Runway photography by Harry Leonard Imagery
I attended my first fashion design student grad show as media in September 2017. It was Vancouver Community College's (VCC) Fiat Mode XX. Now they're celebrating their 30th. My how time flies. If memory serves me, I don't think I've missed a single one since. I reached out to the school for a comment on reaching this amazing milestone.
“We are delighted to end 30 years of Fiat Mode on such a high. The collections this season feature detailed and intelligent design, often highlighted with hand embroidery and surface design elements. We can’t wait to see what our students from the new Fashion Design & Production diploma create next season.” - Andrea Korens, Fashion Co-Program Coordinator.
A few years ago VCC moved from a school based show to featuring their grad student's collections on the runway at Vancouver Fashion Week. I loved the change. On a personal note, it simplified my life. But on a larger scale, it gave these young designers the experience of participating in a fashion week and presented their work to an audience far larger than the family and friends who attend a school based showcase.
For Fiat Mode 30, nine talented students took to the runway with four or five look collections. Each offered a distinctive and unique set of garments ranging from sporty to menswear to evening attire. The images and concept descriptions speak for themselves, but I'd like to offer my congrats to the scholarship winners -
- Circle Craft Textile Scholarship -Elham Safaei
- Mason’s Sewing Award- Selena Bellon
- Sally Hudson Scholastic Award- Angela Leung
- Gabriel Levy scholarship- Ilin Hosseinpour
- Telio Market Ready Award- Ilin Hosseinpour
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Collection Inspiration: For this collection, my inspiration is about independent women. This collection explores the power of simple, elegant and feminine shapes enhanced by uses of small or large scale embroidery details. All of the collection is navy and I embellished it a piece of hand embroidery such as birds or flowers, which is point of my inspiration. I also used delicate plisse fabric to add movement to my looks.
Collection Inspiration: I was inspired by the Brothers Grimm fairy tales. The collection is evening wear; it is a mix of jackets, tops, bottoms and dresses. I use the term “sexy comfy” the garments emphasize a feminine line without showing a lot of skin. All of the fabrics have a soft hand and are generally fun to touch.
Collection Inspiration: Inspired by an article called “Return of the Edwardian Sartorialist – Sambourne’s Kensington Street Style.” It’s a pre-fall ready to wear women’s collection of casual separates. Wearable and functional with detailed, intelligent designs and a handmade bow motif; it shows inspiration from the early years of the 20th century and the change from formal dress to a casual attitude.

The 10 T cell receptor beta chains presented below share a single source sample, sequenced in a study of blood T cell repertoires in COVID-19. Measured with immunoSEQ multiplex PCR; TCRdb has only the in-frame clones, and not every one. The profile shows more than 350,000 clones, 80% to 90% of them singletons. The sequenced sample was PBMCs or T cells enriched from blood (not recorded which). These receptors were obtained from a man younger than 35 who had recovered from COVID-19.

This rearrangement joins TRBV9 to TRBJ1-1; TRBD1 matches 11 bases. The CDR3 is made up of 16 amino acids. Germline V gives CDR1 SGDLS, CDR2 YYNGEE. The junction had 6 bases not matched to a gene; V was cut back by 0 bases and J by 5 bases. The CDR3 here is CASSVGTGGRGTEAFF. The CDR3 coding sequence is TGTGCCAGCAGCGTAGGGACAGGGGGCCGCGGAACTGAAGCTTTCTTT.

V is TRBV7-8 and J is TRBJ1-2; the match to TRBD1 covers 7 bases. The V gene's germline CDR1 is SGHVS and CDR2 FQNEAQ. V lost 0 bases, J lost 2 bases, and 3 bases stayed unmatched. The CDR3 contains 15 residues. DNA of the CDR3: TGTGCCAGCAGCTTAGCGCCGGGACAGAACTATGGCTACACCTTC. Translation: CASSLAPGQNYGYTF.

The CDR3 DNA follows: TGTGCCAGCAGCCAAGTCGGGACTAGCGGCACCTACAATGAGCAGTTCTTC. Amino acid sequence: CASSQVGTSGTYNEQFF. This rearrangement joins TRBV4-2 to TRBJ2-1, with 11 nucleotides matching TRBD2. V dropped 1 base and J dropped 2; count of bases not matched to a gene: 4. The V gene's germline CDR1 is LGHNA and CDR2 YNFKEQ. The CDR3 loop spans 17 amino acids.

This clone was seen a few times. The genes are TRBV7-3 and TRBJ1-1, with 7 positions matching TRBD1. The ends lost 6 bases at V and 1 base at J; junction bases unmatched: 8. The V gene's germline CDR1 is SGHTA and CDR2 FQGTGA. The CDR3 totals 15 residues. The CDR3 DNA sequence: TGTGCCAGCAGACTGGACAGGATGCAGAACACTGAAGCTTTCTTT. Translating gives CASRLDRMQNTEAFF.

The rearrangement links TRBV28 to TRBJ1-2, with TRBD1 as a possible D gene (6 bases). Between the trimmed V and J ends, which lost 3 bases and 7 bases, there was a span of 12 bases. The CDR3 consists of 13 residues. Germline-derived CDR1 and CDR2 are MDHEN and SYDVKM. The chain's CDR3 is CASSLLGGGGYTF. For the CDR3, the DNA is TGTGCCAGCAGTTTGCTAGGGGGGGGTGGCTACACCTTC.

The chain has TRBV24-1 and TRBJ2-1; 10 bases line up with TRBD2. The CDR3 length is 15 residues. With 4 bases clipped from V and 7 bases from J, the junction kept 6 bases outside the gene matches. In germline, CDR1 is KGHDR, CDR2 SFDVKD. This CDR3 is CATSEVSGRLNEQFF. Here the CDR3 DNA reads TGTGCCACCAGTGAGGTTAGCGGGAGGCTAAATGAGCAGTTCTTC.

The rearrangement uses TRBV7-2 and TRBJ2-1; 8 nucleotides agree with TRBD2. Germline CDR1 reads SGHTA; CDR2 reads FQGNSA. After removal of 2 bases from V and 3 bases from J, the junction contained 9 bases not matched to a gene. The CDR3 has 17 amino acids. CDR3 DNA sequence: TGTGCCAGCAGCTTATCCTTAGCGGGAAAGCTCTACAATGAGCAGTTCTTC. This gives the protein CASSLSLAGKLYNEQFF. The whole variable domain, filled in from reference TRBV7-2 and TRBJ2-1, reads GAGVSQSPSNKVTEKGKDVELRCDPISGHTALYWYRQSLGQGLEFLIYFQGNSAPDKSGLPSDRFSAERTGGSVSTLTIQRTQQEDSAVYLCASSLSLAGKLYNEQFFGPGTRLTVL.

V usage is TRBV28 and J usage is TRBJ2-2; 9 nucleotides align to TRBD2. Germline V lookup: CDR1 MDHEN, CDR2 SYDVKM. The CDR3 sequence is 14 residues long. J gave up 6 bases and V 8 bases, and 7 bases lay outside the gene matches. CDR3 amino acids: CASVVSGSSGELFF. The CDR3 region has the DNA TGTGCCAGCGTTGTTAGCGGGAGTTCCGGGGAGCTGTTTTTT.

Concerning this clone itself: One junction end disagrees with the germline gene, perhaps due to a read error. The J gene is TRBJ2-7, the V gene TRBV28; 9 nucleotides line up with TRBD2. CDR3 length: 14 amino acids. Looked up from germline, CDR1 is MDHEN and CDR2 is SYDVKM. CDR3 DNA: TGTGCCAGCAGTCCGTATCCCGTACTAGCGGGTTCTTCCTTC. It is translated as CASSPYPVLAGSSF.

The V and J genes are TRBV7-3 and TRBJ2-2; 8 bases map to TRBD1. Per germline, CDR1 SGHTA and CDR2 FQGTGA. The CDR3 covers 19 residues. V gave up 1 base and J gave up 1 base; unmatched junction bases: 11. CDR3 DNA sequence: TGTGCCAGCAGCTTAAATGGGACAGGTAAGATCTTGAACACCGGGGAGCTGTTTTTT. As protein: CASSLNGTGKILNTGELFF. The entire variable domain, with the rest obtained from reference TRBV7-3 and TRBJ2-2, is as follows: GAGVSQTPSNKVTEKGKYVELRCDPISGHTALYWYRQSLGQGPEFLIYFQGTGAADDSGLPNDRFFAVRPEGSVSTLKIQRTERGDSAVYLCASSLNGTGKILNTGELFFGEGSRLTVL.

Designer: Jessica Solomon
Collection Inspiration: Inspired by clothing you can comfortably wear at a music festival as well as lounge around as everyday clothing. Mesh is found in every outfit. Words to describe my aesthetic: Casual, Sporty, Comfortable, Body Con
Collection Inspiration: not available
Collection Inspiration: My inspiration is from both Asian gardens and Chinese art/painting. The design process involved my artwork being made on raw fabric as canvas then carefully assembled into a one of a kind wearable painting. I would describe my collection’s look as elegant, asymmetric, structural and artistic
Collection Inspiration: My collection is inspired by guitarists and music in general; post jazz punk specifically Fumito Fanryu, Junya Watanabe, and CDGShirt in terms of shape inspiration. My collection is a juxtaposition of Rock and Jazz, classic menswear and street wear, clean and raw. Aesthetically speaking, I describe my garments as loose, free, monochromatic, rough and clean.
Collection Inspiration: The main inspiration for this collection is the Victorian era fashion silhouettes (children’s wear), the Language of Flower, and the Romantic era philosophy. The definition of the Romantic era is its emphasis on emotion, individualism and glorification of the past and nature. The hand-painted flowers on the garment are inspired by the painter and botanist, Pierre-Joseph Redouté, who was a lifelong lover of flowers and plants.